11:30 AM - *F4.06
Biomimetic Nanoparticles for Protein and Cell Tracking
Raphael Levy 1
1University of Liverpool Liverpool United KingdomShow Abstract
Monolayer-protected nanoparticles combine the physical properties of inorganic nanoparticles with the chemical properties of their molecular shells. These materials can contribute to solve scientific questions of biological and biomedical interest, especially if we can achieve a high control over the surface chemistry to ensure biocompatibility, stability and targeting. The presentation will be in three stages, starting with our efforts to prepare and characterize biomimetic gold nanoparticles, continuing with applications of those nanoparticles in live cell microscopy and finishing with iron oxide nanoparticles for cell tracking in animal models.
In 2004, we demonstrated the formation of peptide self-assembled monolayers on gold nanoparticles leading to the formation of highly colloidally stable nanoparticles which share some biochemical properties with proteins . Since 2004, we have made some small steps towards the distant challenge of engineering nanoparticles which would, through molecular self-assembly of short peptide sequences on nanoparticles, acquire the advanced functions of proteins: a) evidence for the formation of domains in mixed peptide layers  (shown by cross-linking experiments), b) engineering of secondary structure  (probed by FTIR and ssNMR), c) fine tuning of interactions with protein partners [4+unpublished work] (enzyme kinetics). We have recently started a project aiming at tuning the nanoparticle properties through photochemical reactions and I will share our progress in this direction.
Recent development in optical microscopy enable detection of single gold nanoparticle as small as a few nanometre to be detected in a live cell. Our technique of choice is photothermal microscopy, initially developed by the Lounis group . We have applied this technique to investigate the entry of functionalized nanoparticles in cells and evaluate the mobility of growth factors at the surface of cells.
A major challenge in regenerative medicine is to be able to track stem cells post injection to better understand their positive effects as well as the potential associated risks. Nanoparticles can be useful to address that challenge because they can be loaded into cells pre-injection and can then serve as contrast agents . I will present our results on the design and characterization of these probes, their uptake and biological impact, and the first results in animal models.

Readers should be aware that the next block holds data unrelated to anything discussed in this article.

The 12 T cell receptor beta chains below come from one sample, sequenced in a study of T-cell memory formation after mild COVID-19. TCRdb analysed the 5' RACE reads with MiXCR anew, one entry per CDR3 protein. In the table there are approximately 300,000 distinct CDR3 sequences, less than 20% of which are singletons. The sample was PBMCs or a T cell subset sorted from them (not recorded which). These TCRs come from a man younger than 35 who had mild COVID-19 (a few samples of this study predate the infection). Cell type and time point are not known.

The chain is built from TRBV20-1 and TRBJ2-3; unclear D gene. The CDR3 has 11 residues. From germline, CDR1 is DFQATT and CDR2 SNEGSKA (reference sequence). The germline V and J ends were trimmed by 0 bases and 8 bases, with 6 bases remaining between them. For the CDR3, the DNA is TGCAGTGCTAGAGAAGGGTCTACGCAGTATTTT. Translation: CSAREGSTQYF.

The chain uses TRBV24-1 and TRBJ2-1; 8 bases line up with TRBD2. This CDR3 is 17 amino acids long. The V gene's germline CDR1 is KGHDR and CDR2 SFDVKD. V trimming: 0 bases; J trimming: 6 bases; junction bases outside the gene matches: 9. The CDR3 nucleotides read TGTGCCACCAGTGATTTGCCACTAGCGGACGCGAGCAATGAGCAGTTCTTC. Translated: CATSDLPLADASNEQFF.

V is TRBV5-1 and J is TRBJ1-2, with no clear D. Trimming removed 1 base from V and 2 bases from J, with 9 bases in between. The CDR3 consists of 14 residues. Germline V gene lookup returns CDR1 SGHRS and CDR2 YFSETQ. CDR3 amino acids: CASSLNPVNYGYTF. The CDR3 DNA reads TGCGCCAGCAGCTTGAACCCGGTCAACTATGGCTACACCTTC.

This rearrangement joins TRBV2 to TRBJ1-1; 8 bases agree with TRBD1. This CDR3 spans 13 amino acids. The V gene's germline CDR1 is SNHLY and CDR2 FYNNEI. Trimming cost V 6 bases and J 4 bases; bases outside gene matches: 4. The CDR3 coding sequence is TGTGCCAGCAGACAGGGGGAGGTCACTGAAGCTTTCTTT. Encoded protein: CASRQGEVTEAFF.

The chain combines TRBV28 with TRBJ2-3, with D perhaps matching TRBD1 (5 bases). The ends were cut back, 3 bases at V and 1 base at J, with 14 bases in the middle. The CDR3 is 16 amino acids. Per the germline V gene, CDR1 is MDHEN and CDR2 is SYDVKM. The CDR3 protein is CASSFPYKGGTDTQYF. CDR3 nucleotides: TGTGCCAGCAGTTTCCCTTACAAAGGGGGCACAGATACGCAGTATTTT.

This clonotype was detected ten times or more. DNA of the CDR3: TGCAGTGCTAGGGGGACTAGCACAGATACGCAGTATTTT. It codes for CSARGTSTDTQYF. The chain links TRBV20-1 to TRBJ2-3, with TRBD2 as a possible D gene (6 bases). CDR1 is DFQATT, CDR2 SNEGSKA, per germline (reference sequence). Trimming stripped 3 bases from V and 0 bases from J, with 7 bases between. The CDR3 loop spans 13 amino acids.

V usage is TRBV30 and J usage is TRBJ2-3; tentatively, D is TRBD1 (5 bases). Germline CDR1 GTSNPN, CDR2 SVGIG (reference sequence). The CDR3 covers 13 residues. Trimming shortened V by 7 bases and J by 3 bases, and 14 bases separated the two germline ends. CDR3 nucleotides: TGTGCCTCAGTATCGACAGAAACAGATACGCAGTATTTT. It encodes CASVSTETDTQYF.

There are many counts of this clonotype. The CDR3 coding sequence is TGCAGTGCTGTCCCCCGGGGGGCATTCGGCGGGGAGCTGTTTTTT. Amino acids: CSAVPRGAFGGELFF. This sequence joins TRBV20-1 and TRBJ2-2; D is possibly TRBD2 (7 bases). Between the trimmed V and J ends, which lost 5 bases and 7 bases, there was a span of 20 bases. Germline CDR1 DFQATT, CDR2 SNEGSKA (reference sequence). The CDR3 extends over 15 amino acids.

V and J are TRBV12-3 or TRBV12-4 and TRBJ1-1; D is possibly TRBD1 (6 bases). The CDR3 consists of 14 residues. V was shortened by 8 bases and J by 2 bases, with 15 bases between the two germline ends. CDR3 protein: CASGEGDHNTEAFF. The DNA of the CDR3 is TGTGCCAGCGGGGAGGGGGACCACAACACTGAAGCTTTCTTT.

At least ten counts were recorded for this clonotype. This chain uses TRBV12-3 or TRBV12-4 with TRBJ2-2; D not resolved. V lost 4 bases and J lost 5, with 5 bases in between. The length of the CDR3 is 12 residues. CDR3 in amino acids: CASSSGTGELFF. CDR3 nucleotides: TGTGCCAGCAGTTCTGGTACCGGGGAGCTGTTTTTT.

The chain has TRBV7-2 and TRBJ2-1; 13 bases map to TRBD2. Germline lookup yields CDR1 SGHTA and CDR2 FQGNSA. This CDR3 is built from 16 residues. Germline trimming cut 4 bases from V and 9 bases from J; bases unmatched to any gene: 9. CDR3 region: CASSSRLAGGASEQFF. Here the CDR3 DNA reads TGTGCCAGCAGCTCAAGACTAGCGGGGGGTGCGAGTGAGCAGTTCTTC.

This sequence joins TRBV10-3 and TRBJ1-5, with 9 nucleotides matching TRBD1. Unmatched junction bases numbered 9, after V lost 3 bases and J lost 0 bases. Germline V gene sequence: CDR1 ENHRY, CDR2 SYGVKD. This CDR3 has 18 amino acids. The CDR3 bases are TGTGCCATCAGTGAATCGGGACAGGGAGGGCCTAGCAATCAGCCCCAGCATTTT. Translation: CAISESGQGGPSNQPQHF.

Lévy, R et al (2004) J. Am. Chem. Soc. 126, 10076
 Duchesne, L et al (2008) ChemBioChem 9, 2127
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 Berciaud, L et al (2004) Phys. Rev. Lett. 93, 257402
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12:00 PM - F4.07
Poly-L-Lysine Coated Fluorescent Upconversion Nanoparticles for siRNA Delivery and Tracking
Akshaya Bansal 2 Muthu Kumara Gnanasammandhan 1 Yong Zhang 1 2
1National University of Singapore Singapore Singapore2National University of Singapore Singapore SingaporeShow Abstract
Nanoparticle-based vectors are fast becoming the main choice for nucleic acid delivery. Fluorescent nanoparticles have the added advantage of tracking the delivery process and also of tracking cells transfected with nucleic acids for cell therapy. Fluorescent upconversion nanoparticles (UCNs) are ideal candidates for tracking since they are excited by NIR light and hence have very low phototoxicity, high signal-to-noise ratio and enable imaging in deep tissues. UCNs coated with a layer of silica and adsorbed with siRNA or siRNA loaded into the mesoporous silica coating on the UCNs have been used for siRNA delivery. However the loading of siRNA is very poor since the silica coating is negatively charged and it repels the negatively charged siRNA limiting the amount of siRNA that can be adsorbed on the surface of nanoparticles. Here we report the use of a layer-by-layer approach to coat the UCNs with Poly-L-Lysine (PLL) and use it for delivery. Highly monodispersed UCNs were synthesized with an average size of 50 nm. They were then modified with PLL and STAT-3 siRNA was adsorbed on to the surface of the modified UCNs. The loading of the siRNA was found to be 60 % more efficient by this approach as compared to silica coated UCNs alone. The PLL-coated UCNs also were minimally cytotoxic as shown by MTS assay. The siRNA coated UCNs also efficiently transfected B16F0 cells and knocked down STAT3 significantly and also enabled cell imaging. Thus, This method shows good promise for siRNA delivery and tracking and this could also be extended to in-vivo transfection and tracking.
12:15 PM - F4.08
Using Gold Nanocages to Investigate the Effects of Concave Hollowed Nanostructures on Adsorbed Protein Behavior
Xi Qian 1 2 3 Richard W Siegel 1 2 3 Jonathan S Dordick 2 3 4
1Rensselaer Polytechnic Institute Troy USA2Rensselaer Polytechnic Institute Troy USA3Rensselaer Polytechnic Institute Troy USA4Rensselaer Polytechnic Institute Troy USAShow Abstract
Proteins undergo conformational/functional changes as a result of spatial perturbations induced by nanostructured materials. Due to the similarities between the sizes of nanomaterials and proteins, the topographical and other geometric properties of nanostructures may influence the structure, function and stability of adsorbed proteins. Understanding the phenomena of nanostructure-biomolecule interactions is critical to enhance the ability of tailoring protein functions, as well as to enable protein-nanomaterial conjugates to be used effectively and safely in a wide range of biomedical applications.